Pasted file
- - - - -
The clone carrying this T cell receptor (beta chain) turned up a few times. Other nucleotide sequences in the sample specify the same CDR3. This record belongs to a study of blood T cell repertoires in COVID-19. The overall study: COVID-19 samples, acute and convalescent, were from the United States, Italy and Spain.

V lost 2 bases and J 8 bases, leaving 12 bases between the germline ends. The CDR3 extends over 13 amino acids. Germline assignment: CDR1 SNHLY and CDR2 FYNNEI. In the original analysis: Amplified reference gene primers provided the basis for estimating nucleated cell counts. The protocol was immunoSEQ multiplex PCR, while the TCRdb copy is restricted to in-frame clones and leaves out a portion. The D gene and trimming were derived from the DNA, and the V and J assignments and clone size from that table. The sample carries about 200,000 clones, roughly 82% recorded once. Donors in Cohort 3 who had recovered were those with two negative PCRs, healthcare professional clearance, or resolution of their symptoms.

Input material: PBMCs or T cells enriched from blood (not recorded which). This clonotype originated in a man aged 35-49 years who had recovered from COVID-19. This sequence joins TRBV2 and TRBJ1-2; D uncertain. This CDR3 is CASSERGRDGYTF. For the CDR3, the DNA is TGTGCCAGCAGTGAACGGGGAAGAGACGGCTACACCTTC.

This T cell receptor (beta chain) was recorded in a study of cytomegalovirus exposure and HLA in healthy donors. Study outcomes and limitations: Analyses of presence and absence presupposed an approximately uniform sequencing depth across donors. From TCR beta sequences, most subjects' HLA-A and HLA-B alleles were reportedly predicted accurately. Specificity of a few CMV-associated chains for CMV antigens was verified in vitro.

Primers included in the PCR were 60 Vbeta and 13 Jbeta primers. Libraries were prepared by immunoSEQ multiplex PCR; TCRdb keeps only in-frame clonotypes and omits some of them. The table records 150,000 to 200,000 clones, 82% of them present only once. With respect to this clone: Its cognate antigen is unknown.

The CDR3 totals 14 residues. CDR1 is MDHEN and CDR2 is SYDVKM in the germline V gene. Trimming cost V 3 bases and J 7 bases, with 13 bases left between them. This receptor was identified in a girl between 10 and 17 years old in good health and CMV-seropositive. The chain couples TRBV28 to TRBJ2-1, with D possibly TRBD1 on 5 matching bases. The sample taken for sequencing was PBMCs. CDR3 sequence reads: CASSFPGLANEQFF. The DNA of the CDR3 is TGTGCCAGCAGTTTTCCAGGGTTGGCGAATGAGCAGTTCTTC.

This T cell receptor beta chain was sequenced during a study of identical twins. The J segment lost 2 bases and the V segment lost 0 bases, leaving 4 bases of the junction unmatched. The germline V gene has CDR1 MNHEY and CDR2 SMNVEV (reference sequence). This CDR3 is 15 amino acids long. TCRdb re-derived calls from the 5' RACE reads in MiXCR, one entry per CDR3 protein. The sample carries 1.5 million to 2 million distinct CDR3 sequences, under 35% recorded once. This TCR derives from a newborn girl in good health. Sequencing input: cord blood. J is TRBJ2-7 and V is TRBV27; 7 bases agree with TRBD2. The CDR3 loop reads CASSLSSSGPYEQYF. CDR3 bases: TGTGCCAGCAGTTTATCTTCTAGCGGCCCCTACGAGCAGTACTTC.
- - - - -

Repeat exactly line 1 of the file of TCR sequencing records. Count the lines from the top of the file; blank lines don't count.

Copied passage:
The clone carrying this T cell receptor (beta chain) turned up a few times. Other nucleotide sequences in the sample specify the same CDR3. This record belongs to a study of blood T cell repertoires in COVID-19. The overall study: COVID-19 samples, acute and convalescent, were from the United States, Italy and Spain.